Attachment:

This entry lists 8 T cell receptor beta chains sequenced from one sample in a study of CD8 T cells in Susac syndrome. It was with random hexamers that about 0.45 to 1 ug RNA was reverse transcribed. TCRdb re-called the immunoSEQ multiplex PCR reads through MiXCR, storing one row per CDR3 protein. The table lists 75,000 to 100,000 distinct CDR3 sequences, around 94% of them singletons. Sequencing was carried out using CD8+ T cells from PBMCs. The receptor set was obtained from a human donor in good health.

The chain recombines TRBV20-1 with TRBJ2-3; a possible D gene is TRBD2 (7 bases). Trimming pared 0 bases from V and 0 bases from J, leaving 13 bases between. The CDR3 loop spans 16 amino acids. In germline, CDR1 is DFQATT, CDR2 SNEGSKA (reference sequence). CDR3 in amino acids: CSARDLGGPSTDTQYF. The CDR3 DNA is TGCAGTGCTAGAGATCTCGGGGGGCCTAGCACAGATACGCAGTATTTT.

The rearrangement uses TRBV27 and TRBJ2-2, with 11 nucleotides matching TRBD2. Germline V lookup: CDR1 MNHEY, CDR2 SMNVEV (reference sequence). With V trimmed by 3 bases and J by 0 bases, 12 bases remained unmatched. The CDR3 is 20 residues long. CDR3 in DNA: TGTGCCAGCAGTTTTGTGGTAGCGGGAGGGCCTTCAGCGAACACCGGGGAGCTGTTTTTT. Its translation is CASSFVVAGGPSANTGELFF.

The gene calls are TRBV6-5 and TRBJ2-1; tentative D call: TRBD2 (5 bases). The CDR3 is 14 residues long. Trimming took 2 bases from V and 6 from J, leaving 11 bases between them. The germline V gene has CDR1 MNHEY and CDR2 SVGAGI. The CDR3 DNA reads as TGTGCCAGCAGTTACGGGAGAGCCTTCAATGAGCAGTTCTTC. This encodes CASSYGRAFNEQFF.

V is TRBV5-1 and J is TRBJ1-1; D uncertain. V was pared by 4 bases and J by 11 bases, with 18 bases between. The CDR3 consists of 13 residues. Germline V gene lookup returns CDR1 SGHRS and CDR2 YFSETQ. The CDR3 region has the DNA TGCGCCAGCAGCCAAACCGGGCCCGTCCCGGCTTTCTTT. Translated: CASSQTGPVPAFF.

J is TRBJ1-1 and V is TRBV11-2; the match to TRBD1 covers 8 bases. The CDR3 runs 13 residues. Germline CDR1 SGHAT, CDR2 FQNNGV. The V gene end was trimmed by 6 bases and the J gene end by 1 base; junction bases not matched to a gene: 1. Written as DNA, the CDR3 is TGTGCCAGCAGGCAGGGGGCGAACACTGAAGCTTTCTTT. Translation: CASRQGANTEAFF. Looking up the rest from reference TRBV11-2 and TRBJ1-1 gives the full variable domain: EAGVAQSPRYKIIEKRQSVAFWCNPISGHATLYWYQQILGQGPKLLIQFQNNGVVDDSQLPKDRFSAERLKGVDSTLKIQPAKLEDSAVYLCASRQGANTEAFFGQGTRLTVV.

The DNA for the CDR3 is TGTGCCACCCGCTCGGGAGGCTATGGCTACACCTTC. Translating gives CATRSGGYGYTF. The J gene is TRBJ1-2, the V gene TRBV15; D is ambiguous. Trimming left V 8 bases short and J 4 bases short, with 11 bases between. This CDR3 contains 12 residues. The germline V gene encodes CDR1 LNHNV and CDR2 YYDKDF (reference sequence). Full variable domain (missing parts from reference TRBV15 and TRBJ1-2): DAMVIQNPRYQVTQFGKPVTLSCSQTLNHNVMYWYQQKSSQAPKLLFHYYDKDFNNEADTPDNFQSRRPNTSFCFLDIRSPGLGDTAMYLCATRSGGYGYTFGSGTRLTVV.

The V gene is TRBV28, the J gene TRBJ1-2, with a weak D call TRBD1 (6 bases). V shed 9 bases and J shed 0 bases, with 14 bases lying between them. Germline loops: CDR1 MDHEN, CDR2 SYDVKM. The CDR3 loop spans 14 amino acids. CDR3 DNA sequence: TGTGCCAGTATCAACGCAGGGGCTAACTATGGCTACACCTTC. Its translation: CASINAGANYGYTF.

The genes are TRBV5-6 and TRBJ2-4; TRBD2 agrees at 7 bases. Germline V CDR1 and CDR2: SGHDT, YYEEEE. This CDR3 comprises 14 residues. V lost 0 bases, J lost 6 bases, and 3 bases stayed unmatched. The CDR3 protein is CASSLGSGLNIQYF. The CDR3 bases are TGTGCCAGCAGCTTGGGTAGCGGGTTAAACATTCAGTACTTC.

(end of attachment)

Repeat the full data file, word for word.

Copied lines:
This entry lists 8 T cell receptor beta chains sequenced from one sample in a study of CD8 T cells in Susac syndrome. It was with random hexamers that about 0.45 to 1 ug RNA was reverse transcribed. TCRdb re-called the immunoSEQ multiplex PCR reads through MiXCR, storing one row per CDR3 protein. The table lists 75,000 to 100,000 distinct CDR3 sequences, around 94% of them singletons. Sequencing was carried out using CD8+ T cells from PBMCs. The receptor set was obtained from a human donor in good health.

The chain recombines TRBV20-1 with TRBJ2-3; a possible D gene is TRBD2 (7 bases). Trimming pared 0 bases from V and 0 bases from J, leaving 13 bases between. The CDR3 loop spans 16 amino acids. In germline, CDR1 is DFQATT, CDR2 SNEGSKA (reference sequence). CDR3 in amino acids: CSARDLGGPSTDTQYF. The CDR3 DNA is TGCAGTGCTAGAGATCTCGGGGGGCCTAGCACAGATACGCAGTATTTT.

The rearrangement uses TRBV27 and TRBJ2-2, with 11 nucleotides matching TRBD2. Germline V lookup: CDR1 MNHEY, CDR2 SMNVEV (reference sequence). With V trimmed by 3 bases and J by 0 bases, 12 bases remained unmatched. The CDR3 is 20 residues long. CDR3 in DNA: TGTGCCAGCAGTTTTGTGGTAGCGGGAGGGCCTTCAGCGAACACCGGGGAGCTGTTTTTT. Its translation is CASSFVVAGGPSANTGELFF.

The gene calls are TRBV6-5 and TRBJ2-1; tentative D call: TRBD2 (5 bases). The CDR3 is 14 residues long. Trimming took 2 bases from V and 6 from J, leaving 11 bases between them. The germline V gene has CDR1 MNHEY and CDR2 SVGAGI. The CDR3 DNA reads as TGTGCCAGCAGTTACGGGAGAGCCTTCAATGAGCAGTTCTTC. This encodes CASSYGRAFNEQFF.

V is TRBV5-1 and J is TRBJ1-1; D uncertain. V was pared by 4 bases and J by 11 bases, with 18 bases between. The CDR3 consists of 13 residues. Germline V gene lookup returns CDR1 SGHRS and CDR2 YFSETQ. The CDR3 region has the DNA TGCGCCAGCAGCCAAACCGGGCCCGTCCCGGCTTTCTTT. Translated: CASSQTGPVPAFF.

J is TRBJ1-1 and V is TRBV11-2; the match to TRBD1 covers 8 bases. The CDR3 runs 13 residues. Germline CDR1 SGHAT, CDR2 FQNNGV. The V gene end was trimmed by 6 bases and the J gene end by 1 base; junction bases not matched to a gene: 1. Written as DNA, the CDR3 is TGTGCCAGCAGGCAGGGGGCGAACACTGAAGCTTTCTTT. Translation: CASRQGANTEAFF. Looking up the rest from reference TRBV11-2 and TRBJ1-1 gives the full variable domain: EAGVAQSPRYKIIEKRQSVAFWCNPISGHATLYWYQQILGQGPKLLIQFQNNGVVDDSQLPKDRFSAERLKGVDSTLKIQPAKLEDSAVYLCASRQGANTEAFFGQGTRLTVV.

The DNA for the CDR3 is TGTGCCACCCGCTCGGGAGGCTATGGCTACACCTTC. Translating gives CATRSGGYGYTF. The J gene is TRBJ1-2, the V gene TRBV15; D is ambiguous. Trimming left V 8 bases short and J 4 bases short, with 11 bases between. This CDR3 contains 12 residues. The germline V gene encodes CDR1 LNHNV and CDR2 YYDKDF (reference sequence). Full variable domain (missing parts from reference TRBV15 and TRBJ1-2): DAMVIQNPRYQVTQFGKPVTLSCSQTLNHNVMYWYQQKSSQAPKLLFHYYDKDFNNEADTPDNFQSRRPNTSFCFLDIRSPGLGDTAMYLCATRSGGYGYTFGSGTRLTVV.

The V gene is TRBV28, the J gene TRBJ1-2, with a weak D call TRBD1 (6 bases). V shed 9 bases and J shed 0 bases, with 14 bases lying between them. Germline loops: CDR1 MDHEN, CDR2 SYDVKM. The CDR3 loop spans 14 amino acids. CDR3 DNA sequence: TGTGCCAGTATCAACGCAGGGGCTAACTATGGCTACACCTTC. Its translation: CASINAGANYGYTF.

The genes are TRBV5-6 and TRBJ2-4; TRBD2 agrees at 7 bases. Germline V CDR1 and CDR2: SGHDT, YYEEEE. This CDR3 comprises 14 residues. V lost 0 bases, J lost 6 bases, and 3 bases stayed unmatched. The CDR3 protein is CASSLGSGLNIQYF. The CDR3 bases are TGTGCCAGCAGCTTGGGTAGCGGGTTAAACATTCAGTACTTC.